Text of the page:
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From Twitter

10 June 2024
Citizen Science
Prof. Francesco Nardi (University of Siena) and Prof. Rossella Annoni (junior high school G. Falcone, Cassina de' Pecchi, Milan) have been working together, this past year, with class 2D (12-13 years old pupils) on Popillia within the context of the ...
29 May 2024
Pest management
Project reports
Since 2023, the village of Kloten north of Zurich is not only famous for the Zurich Airport and for having a great ice hockey team, but also for harboring the first Popillia population in Europe north of the Alps. In summer and autumn of 2023, huge e...
29 November 2023
Citizen Science
SPOTTERON designed a folder for IPM Popillia for the Italian Citizen Science Conference in Pisa, which we attended last weekend. This folder serves as an introduction to the project for fellow Citizen Science initiatives and individuals potentially i...
Predicting the probability of Japanese beetle establishment  © INRAE, Davide Martinetti &  Leyli Borner Predicting the probability of Japanese beetle establishment

Predicting the probability of Japanese beetle establishment in Europe: the first building block of a risk-based surveillance strategy

As we've said before, a good strategy for early detection of an invasion is to consider the risk of invasion. By modelling the environmental suitability of Europe for the Japanese beetle (Popillia japonica) and therefore the risk of its establishment, our INRAE team has laid the first building block of a surveillance strategy. This work has recently been published (Borner et al., 2023; and we describe the main results here.

Is continental Europe suitable for the Japanese beetle to survive and persist in the long term?

To answer this question, we built a database of beetle distribution data and environmental predictors such as climate, land use and soil characteristics. Most of the data on Japanese beetle presence came from the citizen science platform (77%), and some were collected in the field by partners Regione Piemonte and Servizio fitosanitario della Sezione dell'agricoltura (SFTi). Combining these data, we built a species distribution model, calibrated on native and long-invaded areas (Japan, North America and the Azores), which predicts the probability of beetle presence based on local environmental conditions. We assessed the performance of the model in native and long-invaded areas by comparing the predictions with data set aside from the model training. We also compared our predictions with the latest official US invasion status. We then projected this well-calibrated and powerful model to Europe to map the environmental suitability for the Japanese beetle there.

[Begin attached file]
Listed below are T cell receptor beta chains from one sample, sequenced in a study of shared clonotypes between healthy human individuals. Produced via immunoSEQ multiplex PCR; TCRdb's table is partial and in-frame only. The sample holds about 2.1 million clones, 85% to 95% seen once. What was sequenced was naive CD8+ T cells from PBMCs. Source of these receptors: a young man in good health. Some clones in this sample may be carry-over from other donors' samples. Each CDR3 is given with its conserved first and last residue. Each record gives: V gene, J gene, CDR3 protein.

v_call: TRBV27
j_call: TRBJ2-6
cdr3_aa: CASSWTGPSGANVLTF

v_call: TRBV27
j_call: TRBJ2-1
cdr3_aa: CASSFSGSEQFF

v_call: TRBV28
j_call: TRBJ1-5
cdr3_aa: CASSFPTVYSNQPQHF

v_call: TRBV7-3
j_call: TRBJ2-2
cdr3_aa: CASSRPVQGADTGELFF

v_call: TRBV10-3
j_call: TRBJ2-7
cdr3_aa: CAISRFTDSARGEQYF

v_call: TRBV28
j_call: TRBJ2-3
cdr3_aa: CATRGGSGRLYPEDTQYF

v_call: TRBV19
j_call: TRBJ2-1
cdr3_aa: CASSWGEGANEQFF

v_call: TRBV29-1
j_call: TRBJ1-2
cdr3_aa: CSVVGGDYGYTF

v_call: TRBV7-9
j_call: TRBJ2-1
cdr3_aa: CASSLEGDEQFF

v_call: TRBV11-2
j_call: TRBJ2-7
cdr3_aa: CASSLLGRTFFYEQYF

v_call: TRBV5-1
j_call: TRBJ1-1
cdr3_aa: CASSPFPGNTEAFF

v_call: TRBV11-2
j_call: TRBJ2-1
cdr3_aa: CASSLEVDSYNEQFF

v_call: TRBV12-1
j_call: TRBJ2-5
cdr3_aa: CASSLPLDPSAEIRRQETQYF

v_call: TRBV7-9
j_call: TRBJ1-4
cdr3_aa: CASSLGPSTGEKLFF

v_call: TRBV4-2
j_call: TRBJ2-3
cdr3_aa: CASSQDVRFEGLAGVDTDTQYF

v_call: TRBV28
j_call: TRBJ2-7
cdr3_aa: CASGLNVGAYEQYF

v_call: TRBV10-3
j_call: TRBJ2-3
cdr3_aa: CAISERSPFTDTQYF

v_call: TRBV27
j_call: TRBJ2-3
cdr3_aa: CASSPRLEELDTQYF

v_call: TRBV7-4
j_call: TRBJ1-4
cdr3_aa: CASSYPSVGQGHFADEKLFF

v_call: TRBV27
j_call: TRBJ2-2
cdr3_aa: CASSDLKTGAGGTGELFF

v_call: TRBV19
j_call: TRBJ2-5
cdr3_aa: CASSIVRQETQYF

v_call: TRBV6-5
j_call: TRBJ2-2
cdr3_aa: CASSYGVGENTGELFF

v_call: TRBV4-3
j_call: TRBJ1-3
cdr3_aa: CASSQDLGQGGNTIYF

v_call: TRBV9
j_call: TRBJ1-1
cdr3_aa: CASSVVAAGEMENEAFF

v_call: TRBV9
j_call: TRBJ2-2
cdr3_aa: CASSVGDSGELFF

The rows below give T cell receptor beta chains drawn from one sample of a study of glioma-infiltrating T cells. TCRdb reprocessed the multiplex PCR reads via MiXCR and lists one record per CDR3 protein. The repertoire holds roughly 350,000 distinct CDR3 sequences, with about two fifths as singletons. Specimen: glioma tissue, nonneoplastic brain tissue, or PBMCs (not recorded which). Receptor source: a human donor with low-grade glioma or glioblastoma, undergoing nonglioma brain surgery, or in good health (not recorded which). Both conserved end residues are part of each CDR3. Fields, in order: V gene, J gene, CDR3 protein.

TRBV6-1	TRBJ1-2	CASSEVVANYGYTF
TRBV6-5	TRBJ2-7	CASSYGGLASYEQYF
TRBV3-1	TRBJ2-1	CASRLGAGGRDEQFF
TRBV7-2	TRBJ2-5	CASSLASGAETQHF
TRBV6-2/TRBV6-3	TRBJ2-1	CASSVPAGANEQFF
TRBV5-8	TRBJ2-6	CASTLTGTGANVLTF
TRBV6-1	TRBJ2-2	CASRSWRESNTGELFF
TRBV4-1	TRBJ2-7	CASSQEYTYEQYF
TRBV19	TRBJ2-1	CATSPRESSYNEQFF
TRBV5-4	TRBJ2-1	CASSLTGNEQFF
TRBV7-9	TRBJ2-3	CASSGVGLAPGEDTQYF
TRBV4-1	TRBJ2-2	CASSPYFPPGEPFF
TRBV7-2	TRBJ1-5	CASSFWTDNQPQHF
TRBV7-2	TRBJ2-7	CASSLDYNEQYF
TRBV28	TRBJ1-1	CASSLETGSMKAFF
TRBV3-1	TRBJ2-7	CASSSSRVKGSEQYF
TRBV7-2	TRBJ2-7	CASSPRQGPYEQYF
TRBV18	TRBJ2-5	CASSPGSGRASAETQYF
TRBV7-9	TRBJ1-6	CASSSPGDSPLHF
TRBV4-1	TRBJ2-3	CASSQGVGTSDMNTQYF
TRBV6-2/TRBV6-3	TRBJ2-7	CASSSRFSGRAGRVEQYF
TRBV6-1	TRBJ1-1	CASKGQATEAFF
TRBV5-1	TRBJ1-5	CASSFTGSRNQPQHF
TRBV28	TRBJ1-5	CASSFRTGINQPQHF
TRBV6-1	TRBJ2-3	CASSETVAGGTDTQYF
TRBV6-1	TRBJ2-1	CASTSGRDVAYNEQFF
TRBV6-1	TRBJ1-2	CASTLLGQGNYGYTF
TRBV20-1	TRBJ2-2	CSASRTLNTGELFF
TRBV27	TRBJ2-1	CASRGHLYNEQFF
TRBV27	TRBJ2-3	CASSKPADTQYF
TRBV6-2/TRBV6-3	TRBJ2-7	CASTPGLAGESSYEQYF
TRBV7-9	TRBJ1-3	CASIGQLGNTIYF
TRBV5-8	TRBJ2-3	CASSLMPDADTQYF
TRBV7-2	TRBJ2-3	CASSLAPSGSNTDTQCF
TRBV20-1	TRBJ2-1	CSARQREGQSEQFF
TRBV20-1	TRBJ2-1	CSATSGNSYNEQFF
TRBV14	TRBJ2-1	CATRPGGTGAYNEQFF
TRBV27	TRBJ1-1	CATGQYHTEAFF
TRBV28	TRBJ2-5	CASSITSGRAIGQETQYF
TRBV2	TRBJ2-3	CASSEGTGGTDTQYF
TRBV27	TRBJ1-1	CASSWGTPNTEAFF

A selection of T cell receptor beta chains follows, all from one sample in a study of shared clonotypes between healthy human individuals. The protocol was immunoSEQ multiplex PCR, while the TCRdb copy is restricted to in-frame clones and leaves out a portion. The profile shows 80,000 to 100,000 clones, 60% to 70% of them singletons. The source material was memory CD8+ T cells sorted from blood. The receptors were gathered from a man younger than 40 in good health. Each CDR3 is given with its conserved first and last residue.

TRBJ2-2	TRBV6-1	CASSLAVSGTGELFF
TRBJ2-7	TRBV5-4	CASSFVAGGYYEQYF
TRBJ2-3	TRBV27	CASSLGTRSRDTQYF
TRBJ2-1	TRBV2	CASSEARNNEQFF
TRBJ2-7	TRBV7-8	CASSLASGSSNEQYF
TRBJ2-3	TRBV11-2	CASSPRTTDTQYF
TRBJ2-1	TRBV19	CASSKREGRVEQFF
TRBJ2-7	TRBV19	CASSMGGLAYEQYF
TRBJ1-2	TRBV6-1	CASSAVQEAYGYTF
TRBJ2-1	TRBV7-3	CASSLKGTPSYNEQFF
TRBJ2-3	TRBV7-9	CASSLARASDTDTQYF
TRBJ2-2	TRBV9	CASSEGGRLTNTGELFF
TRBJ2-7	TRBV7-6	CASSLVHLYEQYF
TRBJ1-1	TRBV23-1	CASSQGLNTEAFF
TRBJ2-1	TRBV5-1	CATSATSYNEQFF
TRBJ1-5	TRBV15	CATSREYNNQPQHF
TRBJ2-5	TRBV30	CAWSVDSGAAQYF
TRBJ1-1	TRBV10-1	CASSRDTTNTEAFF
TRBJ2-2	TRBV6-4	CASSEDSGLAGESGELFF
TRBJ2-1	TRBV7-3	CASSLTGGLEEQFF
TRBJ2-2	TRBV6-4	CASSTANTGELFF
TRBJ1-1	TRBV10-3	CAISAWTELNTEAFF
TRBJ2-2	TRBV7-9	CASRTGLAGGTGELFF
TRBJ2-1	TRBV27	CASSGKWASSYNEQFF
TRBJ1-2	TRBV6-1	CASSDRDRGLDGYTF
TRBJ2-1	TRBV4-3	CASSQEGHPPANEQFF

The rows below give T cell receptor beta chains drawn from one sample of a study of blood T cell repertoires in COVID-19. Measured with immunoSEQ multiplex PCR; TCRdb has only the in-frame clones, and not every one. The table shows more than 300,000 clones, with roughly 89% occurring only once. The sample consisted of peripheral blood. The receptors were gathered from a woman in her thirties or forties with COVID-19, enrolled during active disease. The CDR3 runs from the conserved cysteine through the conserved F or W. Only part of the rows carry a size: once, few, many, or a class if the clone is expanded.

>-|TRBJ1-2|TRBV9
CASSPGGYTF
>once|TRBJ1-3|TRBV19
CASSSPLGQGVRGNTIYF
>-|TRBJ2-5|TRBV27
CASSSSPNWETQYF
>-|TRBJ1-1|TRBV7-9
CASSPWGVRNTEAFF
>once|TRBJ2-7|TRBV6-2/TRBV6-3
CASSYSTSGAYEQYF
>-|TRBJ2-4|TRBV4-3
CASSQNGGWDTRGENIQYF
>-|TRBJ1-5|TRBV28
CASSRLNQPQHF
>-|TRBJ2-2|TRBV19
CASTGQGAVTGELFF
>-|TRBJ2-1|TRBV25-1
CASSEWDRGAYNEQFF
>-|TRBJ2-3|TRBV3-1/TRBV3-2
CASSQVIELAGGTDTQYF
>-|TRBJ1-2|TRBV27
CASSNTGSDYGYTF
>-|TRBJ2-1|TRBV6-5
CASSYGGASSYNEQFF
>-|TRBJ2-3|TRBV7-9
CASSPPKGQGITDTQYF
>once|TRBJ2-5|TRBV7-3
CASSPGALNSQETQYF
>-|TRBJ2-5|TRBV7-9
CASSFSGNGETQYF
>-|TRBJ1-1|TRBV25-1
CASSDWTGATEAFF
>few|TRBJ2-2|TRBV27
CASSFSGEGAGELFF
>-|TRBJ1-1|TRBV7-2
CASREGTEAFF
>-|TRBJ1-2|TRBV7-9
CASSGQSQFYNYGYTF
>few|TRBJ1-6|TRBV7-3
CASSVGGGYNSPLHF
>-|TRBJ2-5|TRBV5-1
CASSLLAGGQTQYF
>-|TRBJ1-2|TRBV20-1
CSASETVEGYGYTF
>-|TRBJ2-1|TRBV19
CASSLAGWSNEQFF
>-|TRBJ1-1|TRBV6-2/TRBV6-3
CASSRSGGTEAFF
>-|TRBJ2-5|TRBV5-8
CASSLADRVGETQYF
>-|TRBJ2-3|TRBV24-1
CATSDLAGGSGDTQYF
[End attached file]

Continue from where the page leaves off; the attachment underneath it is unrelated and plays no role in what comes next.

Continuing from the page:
What are the predictions for the probability of establishment in Europe?

We predicted that 63% of continental Europe would not be suitable for the Japanese beetle in the long term. However, central Europe is almost entirely suitable, with several suitable areas nestled in an area of low suitability (S1). In this low suitability area, the establishment of the beetle cannot be ruled out. The most suitable regions include the current infested area, stretching from the foothills of the Alps to the northern Balkans, and another on the eastern shores of the Black Sea. Similar regions exist in countries such as France, Germany, Austria, Switzerland, Belgium and the Netherlands. Only 1% of these suitable areas are currently infested. 

To summarise: Continental Europe is suitable for the Japanese beetle, especially Central Europe. The potential for expansion of the invasion is important, both near and far from the current infested areas.

What does it mean for surveillance strategies?

Estimating and mapping the environmental suitability of Europe for the Japanese beetle allows the likelihood of establishment to be incorporated into surveillance strategies. This gives an idea of how likely it is that the beetle would persist in the long term if it were to arrive in a particular region. This allows sites to be prioritised in surveillance strategies. The suitability maps also highlight the importance of considering passive dispersal in surveillance strategies, which is also part of the INRAE team's work, which was presented at the ECE Congress.

Find out more:

Borner L, Martinetti D, Poggi S (2023) A new chapter of the Japanese beetle invasion saga: predicting suitability from long-invaded areas to inform surveillance strategies in Europe. Entomologia Generalis 43:951–960.

Official INRAE releases:

Interactive map of Europe's suitability for the Ja...
Conference Folder for the Citizen Science Conferen...

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 EU Flag This project has received funding from the European Union's Horizon 2020 research and innovation programme under grant agreement No 861852